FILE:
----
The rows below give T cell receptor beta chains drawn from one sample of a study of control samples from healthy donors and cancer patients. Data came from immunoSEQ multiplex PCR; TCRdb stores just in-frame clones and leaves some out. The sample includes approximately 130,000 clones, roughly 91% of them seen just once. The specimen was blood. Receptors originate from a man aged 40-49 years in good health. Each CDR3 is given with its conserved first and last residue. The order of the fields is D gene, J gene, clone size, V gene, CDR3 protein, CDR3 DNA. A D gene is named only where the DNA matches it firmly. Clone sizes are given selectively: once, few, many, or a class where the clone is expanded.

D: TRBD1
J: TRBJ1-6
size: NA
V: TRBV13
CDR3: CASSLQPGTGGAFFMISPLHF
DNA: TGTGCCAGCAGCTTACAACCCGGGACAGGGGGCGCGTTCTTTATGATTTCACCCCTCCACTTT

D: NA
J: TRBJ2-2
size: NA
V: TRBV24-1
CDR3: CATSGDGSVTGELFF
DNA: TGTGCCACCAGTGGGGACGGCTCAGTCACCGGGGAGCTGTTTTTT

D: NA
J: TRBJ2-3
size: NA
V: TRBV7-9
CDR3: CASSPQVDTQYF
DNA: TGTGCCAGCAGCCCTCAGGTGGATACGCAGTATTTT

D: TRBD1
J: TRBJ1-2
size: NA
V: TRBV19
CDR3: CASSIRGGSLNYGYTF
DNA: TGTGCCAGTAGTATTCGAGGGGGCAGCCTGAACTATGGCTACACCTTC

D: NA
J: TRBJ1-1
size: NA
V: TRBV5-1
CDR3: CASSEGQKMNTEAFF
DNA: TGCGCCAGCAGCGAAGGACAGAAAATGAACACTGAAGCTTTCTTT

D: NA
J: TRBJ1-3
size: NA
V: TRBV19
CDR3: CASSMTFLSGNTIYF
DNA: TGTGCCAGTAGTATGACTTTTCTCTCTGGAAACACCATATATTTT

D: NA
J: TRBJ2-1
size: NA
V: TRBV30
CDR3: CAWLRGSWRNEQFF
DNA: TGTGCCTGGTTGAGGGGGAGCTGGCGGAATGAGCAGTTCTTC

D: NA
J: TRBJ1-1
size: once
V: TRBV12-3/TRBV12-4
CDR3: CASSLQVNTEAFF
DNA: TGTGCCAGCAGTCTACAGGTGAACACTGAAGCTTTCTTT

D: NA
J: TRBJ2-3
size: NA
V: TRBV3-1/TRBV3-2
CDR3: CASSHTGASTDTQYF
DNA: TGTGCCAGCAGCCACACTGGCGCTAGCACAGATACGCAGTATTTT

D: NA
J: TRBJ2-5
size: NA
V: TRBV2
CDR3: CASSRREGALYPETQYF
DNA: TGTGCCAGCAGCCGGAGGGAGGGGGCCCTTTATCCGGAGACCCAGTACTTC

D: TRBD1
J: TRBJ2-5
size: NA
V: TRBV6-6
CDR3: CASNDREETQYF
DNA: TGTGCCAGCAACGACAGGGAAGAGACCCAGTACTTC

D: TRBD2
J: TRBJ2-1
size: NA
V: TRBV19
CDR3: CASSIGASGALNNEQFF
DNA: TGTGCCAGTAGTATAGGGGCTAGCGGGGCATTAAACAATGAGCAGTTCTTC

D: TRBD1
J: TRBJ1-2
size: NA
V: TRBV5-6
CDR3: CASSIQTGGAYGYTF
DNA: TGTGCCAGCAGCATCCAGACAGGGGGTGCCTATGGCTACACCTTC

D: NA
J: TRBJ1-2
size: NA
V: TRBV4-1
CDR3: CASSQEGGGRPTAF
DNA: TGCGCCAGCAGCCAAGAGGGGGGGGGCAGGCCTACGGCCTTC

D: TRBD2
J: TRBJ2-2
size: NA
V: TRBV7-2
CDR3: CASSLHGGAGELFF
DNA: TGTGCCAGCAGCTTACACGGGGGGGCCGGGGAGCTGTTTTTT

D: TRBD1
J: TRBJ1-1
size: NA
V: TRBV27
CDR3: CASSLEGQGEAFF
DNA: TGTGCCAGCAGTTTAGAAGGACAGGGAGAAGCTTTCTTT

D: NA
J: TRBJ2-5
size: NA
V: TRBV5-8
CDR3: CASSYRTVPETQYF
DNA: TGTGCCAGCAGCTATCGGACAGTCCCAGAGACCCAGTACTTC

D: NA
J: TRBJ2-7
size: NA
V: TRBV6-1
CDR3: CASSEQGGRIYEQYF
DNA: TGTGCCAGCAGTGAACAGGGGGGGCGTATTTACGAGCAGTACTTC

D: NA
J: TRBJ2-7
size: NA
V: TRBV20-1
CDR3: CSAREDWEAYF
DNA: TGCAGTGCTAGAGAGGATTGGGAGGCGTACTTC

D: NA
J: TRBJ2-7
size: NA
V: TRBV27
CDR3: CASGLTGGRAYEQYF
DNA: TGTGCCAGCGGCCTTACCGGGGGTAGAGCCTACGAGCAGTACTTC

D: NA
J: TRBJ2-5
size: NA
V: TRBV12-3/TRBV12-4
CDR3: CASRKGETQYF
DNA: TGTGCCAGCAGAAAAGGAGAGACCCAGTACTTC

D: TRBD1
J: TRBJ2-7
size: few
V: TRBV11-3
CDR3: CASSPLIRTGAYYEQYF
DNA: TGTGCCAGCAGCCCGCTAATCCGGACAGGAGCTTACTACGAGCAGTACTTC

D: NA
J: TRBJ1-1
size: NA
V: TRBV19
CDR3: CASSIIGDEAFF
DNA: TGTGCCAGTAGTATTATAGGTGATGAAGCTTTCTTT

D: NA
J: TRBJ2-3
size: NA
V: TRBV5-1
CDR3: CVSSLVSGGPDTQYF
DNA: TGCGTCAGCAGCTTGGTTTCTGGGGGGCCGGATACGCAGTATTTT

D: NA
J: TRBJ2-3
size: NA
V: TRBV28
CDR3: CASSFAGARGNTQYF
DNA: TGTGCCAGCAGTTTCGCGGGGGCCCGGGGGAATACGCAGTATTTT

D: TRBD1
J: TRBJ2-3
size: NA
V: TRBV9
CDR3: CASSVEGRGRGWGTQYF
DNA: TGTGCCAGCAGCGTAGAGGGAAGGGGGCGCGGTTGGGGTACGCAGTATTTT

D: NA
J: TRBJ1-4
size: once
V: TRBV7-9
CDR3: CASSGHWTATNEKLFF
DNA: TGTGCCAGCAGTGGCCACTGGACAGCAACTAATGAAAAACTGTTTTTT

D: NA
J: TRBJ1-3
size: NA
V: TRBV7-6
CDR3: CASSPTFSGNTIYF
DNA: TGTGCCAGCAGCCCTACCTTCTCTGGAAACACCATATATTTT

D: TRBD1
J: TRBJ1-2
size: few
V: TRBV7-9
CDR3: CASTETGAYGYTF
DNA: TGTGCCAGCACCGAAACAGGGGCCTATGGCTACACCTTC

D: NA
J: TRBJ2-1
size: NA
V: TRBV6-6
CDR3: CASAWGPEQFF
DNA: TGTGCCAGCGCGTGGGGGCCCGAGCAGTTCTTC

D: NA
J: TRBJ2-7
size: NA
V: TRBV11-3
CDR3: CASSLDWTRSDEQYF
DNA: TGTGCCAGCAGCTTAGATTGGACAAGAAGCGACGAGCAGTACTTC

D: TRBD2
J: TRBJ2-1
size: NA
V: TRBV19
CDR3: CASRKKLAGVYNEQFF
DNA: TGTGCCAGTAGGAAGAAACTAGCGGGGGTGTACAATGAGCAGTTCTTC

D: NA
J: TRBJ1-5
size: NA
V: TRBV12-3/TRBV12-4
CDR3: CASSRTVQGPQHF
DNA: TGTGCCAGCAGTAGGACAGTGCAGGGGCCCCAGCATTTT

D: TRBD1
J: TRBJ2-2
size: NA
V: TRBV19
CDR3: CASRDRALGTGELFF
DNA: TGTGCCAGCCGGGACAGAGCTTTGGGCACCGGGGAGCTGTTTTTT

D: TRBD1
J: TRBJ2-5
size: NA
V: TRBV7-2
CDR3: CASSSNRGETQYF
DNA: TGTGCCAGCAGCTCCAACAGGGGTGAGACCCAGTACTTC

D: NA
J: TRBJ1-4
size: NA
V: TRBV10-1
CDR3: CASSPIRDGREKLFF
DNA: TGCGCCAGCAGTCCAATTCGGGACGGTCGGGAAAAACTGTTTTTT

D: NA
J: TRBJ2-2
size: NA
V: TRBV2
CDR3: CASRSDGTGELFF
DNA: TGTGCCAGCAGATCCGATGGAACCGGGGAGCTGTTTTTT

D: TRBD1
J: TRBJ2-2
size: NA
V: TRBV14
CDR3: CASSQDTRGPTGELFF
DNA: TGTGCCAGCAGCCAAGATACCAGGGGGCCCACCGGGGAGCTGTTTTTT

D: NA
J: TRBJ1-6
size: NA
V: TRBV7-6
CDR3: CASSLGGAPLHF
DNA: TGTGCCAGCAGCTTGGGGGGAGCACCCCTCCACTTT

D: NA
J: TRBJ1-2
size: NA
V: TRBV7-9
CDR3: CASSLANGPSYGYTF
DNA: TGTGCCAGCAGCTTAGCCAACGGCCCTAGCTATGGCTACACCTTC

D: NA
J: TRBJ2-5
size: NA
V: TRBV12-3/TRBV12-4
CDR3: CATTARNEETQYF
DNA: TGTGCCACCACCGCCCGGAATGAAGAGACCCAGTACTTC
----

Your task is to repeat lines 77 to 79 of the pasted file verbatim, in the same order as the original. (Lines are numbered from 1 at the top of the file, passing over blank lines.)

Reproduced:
V: TRBV5-6
CDR3: CASSIQTGGAYGYTF
DNA: TGTGCCAGCAGCATCCAGACAGGGGGTGCCTATGGCTACACCTTC